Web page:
City Press defends journo as ANCYL responds to ombudsman’s findings
City Press editor Ferial Haffajee says her reporter, Piet Rampedi, has been subject to a general campaign of defamation by the ANC Youth League and its leader Julius Malema. This follows a media statement by the ANCYL (published here on Politicsweb) calling on City Press to take action against the journalist, following a judgement by the press ombudsman.
Original complaint about five stories
The original complaint, filed with the ombudsman by Phuti Mosomane, the spokesperson of Limpopo premier Cassel Mathale, complained about five stories published at various times in the City Press.
The stories in question, “Pravin guns for fat cats – Limpopo first target in fat-cat fight” (14 February 2010), “Cadres – Finance minister orders investigation into corruption” (14 February 2010), Malema’s “R140 tender riches – Nationalisation’s frontman is a big entrepreneur” (21 February 2010), “Juju’s dodgy R27m bridges” (28 February 2010) and “Revelling and rallying mix at Juju’s big bash” (7 February 2010), related to allegations of corruption within the Limpopo provincial government and Malema’s business interests in the province.
The case was heard in September 2010 and taken on appeal by City Press. The appeal has since been dismissed.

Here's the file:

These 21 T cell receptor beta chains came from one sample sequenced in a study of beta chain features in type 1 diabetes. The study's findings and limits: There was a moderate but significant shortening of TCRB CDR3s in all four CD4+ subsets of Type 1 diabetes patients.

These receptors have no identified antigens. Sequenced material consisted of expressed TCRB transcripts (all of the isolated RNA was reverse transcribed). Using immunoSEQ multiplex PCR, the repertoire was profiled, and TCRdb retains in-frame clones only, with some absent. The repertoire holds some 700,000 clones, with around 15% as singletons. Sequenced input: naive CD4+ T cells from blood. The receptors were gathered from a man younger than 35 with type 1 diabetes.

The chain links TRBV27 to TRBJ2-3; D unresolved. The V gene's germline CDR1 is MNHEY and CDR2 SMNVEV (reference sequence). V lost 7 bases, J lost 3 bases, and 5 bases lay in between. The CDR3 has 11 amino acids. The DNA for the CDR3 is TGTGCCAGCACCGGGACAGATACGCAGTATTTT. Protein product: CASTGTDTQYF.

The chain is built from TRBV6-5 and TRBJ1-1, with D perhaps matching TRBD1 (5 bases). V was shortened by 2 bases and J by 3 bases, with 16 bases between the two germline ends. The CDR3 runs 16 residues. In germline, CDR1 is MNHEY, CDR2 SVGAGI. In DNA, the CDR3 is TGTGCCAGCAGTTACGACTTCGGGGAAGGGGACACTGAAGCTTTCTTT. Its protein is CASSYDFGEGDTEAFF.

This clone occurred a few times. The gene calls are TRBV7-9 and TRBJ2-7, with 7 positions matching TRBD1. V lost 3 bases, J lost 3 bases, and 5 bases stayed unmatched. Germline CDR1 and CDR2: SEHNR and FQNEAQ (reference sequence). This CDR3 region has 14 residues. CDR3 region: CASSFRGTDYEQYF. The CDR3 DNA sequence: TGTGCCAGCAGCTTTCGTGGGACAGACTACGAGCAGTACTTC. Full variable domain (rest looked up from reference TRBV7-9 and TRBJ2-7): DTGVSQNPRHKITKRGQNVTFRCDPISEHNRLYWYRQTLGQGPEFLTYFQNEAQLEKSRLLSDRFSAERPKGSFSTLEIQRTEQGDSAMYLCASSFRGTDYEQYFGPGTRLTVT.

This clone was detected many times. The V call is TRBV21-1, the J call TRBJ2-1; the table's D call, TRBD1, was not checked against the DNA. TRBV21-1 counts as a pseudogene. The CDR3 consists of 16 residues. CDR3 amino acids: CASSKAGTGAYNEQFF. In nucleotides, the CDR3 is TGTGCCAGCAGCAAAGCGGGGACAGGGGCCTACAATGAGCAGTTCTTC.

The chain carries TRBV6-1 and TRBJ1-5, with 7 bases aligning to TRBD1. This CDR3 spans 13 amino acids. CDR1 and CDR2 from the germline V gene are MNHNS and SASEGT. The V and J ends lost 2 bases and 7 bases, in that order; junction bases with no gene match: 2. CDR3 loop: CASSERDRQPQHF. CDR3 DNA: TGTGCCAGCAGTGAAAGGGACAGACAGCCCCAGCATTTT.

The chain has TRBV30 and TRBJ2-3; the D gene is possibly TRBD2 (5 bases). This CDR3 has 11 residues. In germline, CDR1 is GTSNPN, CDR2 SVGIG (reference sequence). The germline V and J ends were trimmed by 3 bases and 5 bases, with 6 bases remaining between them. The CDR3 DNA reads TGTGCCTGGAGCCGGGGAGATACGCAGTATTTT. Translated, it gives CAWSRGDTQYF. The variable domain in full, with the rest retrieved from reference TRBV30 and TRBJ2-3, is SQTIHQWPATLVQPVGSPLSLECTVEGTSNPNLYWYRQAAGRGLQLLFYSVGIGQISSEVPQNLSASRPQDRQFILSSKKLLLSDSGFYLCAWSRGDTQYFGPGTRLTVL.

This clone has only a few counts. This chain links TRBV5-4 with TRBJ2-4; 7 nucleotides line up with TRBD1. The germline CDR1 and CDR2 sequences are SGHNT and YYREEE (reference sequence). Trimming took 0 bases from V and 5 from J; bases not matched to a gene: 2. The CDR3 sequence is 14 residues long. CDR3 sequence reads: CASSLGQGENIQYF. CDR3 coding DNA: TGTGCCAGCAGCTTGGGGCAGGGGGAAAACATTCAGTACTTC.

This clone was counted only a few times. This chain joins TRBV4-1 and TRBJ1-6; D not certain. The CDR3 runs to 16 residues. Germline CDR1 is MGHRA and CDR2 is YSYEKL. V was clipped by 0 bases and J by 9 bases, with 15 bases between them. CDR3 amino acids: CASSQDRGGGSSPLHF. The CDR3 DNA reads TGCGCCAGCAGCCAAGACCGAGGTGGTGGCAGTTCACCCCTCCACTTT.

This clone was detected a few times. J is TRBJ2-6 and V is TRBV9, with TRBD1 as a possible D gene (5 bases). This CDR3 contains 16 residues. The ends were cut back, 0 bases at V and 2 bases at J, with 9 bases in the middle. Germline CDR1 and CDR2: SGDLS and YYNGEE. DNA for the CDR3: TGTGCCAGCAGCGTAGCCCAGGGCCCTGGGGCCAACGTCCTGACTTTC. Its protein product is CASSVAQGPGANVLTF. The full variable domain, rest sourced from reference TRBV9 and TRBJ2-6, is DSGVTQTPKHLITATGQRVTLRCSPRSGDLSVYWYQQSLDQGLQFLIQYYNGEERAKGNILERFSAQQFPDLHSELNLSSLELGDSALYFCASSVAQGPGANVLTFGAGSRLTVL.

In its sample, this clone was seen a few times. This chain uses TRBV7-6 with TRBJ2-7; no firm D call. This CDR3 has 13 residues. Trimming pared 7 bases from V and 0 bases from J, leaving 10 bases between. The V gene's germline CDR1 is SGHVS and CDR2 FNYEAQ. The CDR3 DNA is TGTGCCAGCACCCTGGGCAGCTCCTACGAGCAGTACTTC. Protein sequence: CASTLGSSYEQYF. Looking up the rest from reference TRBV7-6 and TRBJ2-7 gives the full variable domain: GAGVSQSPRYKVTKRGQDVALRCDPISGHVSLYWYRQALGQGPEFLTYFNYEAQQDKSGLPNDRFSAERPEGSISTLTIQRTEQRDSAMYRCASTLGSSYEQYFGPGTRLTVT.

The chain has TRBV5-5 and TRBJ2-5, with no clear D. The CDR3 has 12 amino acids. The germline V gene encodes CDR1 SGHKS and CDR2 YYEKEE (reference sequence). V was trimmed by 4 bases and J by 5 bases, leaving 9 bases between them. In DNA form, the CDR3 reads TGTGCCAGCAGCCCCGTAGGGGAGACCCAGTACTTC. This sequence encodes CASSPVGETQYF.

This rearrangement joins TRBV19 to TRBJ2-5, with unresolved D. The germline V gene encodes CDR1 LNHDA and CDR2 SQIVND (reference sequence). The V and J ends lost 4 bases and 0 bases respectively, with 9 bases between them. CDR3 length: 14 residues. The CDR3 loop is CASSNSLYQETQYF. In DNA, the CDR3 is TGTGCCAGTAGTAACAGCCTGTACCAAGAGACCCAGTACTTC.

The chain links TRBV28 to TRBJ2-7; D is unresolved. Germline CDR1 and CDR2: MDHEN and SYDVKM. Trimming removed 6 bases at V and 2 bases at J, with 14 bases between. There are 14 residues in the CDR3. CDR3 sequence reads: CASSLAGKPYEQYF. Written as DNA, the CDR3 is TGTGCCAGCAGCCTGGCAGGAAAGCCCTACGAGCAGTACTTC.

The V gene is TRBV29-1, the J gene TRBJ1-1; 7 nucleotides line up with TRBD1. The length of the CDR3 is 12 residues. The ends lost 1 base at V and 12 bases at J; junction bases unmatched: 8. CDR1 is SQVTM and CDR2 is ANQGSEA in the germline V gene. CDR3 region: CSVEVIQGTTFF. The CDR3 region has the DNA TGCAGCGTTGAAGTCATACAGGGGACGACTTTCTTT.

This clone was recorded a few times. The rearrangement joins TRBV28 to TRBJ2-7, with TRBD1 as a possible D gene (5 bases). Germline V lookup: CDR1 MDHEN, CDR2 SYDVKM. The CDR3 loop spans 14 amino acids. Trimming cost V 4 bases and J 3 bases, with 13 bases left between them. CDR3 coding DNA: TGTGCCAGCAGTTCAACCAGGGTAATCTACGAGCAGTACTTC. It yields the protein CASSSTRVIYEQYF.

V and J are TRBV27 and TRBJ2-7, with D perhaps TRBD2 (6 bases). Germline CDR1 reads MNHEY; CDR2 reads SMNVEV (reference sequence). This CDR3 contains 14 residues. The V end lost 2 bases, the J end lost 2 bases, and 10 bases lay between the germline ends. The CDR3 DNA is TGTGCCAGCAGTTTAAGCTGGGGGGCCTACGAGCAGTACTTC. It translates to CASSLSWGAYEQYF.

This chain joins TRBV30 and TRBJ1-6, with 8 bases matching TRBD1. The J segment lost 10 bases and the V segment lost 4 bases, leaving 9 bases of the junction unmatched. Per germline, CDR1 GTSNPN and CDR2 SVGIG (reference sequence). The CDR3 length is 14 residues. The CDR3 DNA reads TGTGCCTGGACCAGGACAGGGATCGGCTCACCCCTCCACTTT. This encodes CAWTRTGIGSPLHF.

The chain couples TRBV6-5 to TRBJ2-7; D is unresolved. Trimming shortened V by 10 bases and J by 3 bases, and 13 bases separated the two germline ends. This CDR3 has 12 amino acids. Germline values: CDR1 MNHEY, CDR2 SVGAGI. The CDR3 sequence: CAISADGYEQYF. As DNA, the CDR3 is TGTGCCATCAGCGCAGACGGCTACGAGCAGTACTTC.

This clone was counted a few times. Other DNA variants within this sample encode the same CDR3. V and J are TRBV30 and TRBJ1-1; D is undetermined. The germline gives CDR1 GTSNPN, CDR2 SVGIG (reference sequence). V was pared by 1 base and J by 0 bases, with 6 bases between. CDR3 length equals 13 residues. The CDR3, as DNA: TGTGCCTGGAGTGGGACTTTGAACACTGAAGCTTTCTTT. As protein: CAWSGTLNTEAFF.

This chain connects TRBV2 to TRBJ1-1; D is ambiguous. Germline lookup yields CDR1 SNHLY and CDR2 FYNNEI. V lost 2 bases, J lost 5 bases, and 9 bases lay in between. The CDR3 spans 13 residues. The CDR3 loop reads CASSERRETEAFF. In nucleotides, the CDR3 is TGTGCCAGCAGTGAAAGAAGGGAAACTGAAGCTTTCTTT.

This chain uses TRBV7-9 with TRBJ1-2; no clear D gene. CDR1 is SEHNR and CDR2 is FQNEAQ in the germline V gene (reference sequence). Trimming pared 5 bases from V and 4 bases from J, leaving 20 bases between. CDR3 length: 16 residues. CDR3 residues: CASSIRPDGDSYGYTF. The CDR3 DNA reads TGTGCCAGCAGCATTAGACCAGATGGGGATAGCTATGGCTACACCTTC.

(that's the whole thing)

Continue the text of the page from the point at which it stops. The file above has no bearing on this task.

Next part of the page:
Found against one of five complaints in first story
On the first story, reporting on a probe into multimillion-rand tender processes in Limpopo which are “likely to suck in a number of top ANC and government officials doing business with the state,” the ombudsman found against City Press in one of the five complaints lodged against the story.
The story, the ombudsman says, makes a national investigation (all nine provinces received a letter from the Treasury announcing investigation of malpractices) into corruption look like a local one focused on Limpopo. At the same time, it dismissed complaints that suggestions in the story – that the premier might be at the centre of the investigation or that the probe may extend to the Premiers cadres and friends – were unfair.
According to Haffajee, City Press was only aware of the one letter at the time of publication, and a call by her personally to the Treasury to ascertain whether other provinces had received similar letters, was dodged by officials unwilling to reveal the graft-busting theme of the upcoming budget speech. Haffajee says she has apologised to the premier of Limpopo if he felt singled out by the paper’s reporting.
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